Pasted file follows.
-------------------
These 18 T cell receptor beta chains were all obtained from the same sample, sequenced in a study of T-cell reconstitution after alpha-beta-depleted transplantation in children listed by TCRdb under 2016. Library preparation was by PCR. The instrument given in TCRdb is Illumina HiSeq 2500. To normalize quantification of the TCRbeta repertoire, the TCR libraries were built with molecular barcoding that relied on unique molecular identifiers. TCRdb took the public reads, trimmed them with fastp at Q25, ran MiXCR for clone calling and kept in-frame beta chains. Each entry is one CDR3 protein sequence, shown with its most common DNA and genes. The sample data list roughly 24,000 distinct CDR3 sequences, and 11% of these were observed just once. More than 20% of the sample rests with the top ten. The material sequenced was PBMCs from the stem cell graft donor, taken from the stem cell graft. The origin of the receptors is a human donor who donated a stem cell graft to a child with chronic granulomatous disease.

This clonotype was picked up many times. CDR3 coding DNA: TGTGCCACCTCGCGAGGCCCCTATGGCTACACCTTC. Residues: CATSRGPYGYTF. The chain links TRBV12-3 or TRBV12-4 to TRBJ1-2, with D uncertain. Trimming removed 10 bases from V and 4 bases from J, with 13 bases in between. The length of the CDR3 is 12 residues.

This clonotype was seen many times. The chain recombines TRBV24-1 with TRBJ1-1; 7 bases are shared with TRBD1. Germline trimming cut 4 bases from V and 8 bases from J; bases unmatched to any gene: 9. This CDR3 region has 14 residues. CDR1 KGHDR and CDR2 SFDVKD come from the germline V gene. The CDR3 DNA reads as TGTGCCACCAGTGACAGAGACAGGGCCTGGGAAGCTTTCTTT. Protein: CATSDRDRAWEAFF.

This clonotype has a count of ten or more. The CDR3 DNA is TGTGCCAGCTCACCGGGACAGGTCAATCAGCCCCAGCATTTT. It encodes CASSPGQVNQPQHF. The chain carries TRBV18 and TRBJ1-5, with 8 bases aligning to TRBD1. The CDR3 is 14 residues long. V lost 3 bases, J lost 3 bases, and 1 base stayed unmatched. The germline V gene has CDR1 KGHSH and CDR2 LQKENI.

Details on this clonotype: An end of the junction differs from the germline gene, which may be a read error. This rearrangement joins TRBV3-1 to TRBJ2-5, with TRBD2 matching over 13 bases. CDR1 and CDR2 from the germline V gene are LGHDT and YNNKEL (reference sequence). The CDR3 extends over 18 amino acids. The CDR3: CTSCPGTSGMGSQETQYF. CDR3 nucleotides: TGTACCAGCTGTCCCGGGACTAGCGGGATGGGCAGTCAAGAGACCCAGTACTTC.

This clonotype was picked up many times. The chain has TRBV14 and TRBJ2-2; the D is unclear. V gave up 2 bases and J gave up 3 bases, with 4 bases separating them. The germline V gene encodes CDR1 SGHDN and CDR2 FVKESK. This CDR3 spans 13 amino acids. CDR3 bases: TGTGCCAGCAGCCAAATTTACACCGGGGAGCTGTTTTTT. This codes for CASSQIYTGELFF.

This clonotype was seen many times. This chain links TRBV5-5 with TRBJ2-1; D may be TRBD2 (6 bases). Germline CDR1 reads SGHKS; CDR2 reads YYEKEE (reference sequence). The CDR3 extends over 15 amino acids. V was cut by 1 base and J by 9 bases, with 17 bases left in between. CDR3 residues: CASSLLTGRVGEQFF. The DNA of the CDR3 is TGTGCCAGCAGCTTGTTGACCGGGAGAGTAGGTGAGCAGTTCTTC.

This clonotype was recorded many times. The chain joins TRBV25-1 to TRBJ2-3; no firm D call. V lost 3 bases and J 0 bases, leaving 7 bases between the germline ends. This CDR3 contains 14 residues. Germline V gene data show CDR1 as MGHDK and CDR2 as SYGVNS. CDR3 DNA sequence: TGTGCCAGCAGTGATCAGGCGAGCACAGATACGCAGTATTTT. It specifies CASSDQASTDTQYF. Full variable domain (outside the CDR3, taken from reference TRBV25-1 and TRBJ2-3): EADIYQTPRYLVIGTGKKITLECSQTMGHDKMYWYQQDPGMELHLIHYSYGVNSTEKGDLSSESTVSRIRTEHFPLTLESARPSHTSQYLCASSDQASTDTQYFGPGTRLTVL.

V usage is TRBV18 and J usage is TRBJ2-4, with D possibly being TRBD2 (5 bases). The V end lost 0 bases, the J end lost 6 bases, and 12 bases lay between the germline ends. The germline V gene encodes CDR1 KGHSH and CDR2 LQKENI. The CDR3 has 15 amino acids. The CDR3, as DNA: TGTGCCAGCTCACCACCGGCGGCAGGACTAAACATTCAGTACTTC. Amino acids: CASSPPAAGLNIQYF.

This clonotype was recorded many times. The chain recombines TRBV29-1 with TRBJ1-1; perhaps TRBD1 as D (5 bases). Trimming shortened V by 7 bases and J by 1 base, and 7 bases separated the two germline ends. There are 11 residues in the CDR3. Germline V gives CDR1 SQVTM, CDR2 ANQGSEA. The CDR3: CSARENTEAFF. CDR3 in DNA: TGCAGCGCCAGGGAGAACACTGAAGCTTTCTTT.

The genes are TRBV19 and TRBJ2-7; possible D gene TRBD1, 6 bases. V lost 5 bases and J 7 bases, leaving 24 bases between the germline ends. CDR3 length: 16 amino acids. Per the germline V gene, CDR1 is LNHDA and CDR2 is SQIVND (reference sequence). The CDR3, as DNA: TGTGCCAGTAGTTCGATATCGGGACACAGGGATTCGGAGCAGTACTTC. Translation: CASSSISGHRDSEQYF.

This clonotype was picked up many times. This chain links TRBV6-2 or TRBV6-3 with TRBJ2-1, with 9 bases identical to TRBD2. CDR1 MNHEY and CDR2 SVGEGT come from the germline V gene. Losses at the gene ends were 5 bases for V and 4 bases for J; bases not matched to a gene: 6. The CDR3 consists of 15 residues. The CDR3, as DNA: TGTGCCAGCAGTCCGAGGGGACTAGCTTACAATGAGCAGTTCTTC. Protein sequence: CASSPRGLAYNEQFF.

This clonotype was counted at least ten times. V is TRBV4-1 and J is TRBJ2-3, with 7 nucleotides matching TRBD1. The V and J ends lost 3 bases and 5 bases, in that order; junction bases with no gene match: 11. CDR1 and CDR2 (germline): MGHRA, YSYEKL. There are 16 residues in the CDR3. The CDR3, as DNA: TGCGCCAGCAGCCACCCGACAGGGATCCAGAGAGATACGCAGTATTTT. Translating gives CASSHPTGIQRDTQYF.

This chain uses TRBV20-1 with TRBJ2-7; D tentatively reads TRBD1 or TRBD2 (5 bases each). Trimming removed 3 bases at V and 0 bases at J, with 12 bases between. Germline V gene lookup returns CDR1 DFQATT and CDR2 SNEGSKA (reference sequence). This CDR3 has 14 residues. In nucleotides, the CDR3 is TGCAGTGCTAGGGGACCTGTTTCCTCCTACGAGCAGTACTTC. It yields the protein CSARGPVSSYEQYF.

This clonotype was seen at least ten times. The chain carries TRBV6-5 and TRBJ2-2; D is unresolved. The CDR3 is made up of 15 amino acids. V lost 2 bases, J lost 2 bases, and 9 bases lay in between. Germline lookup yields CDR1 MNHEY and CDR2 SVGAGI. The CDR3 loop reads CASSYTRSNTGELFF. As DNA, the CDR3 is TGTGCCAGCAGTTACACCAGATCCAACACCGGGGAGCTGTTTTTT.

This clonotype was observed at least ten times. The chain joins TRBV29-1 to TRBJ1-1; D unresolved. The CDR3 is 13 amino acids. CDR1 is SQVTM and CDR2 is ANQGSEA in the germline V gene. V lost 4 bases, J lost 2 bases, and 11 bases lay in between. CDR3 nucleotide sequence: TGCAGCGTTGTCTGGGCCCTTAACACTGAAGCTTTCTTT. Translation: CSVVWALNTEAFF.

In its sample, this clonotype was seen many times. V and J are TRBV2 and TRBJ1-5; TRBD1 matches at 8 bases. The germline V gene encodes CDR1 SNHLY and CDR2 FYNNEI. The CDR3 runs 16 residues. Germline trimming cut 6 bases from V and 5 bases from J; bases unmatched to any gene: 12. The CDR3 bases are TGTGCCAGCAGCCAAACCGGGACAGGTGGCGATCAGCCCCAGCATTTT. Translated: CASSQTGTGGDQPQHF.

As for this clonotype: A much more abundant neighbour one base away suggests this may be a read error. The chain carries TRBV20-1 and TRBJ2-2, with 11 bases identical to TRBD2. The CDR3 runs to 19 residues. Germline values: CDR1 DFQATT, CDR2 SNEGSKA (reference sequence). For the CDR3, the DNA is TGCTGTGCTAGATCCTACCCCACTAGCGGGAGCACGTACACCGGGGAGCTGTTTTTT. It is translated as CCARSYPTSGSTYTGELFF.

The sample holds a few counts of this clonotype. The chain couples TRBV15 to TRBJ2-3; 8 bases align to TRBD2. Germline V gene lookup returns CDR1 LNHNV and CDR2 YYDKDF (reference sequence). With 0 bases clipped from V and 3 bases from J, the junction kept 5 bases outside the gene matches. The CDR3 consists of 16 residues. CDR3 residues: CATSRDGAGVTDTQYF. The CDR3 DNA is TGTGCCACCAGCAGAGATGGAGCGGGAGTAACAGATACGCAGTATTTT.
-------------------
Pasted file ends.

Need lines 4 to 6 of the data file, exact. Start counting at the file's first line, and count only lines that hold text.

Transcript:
This clonotype has a count of ten or more. The CDR3 DNA is TGTGCCAGCTCACCGGGACAGGTCAATCAGCCCCAGCATTTT. It encodes CASSPGQVNQPQHF. The chain carries TRBV18 and TRBJ1-5, with 8 bases aligning to TRBD1. The CDR3 is 14 residues long. V lost 3 bases, J lost 3 bases, and 1 base stayed unmatched. The germline V gene has CDR1 KGHSH and CDR2 LQKENI.

Details on this clonotype: An end of the junction differs from the germline gene, which may be a read error. This rearrangement joins TRBV3-1 to TRBJ2-5, with TRBD2 matching over 13 bases. CDR1 and CDR2 from the germline V gene are LGHDT and YNNKEL (reference sequence). The CDR3 extends over 18 amino acids. The CDR3: CTSCPGTSGMGSQETQYF. CDR3 nucleotides: TGTACCAGCTGTCCCGGGACTAGCGGGATGGGCAGTCAAGAGACCCAGTACTTC.

This clonotype was picked up many times. The chain has TRBV14 and TRBJ2-2; the D is unclear. V gave up 2 bases and J gave up 3 bases, with 4 bases separating them. The germline V gene encodes CDR1 SGHDN and CDR2 FVKESK. This CDR3 spans 13 amino acids. CDR3 bases: TGTGCCAGCAGCCAAATTTACACCGGGGAGCTGTTTTTT. This codes for CASSQIYTGELFF.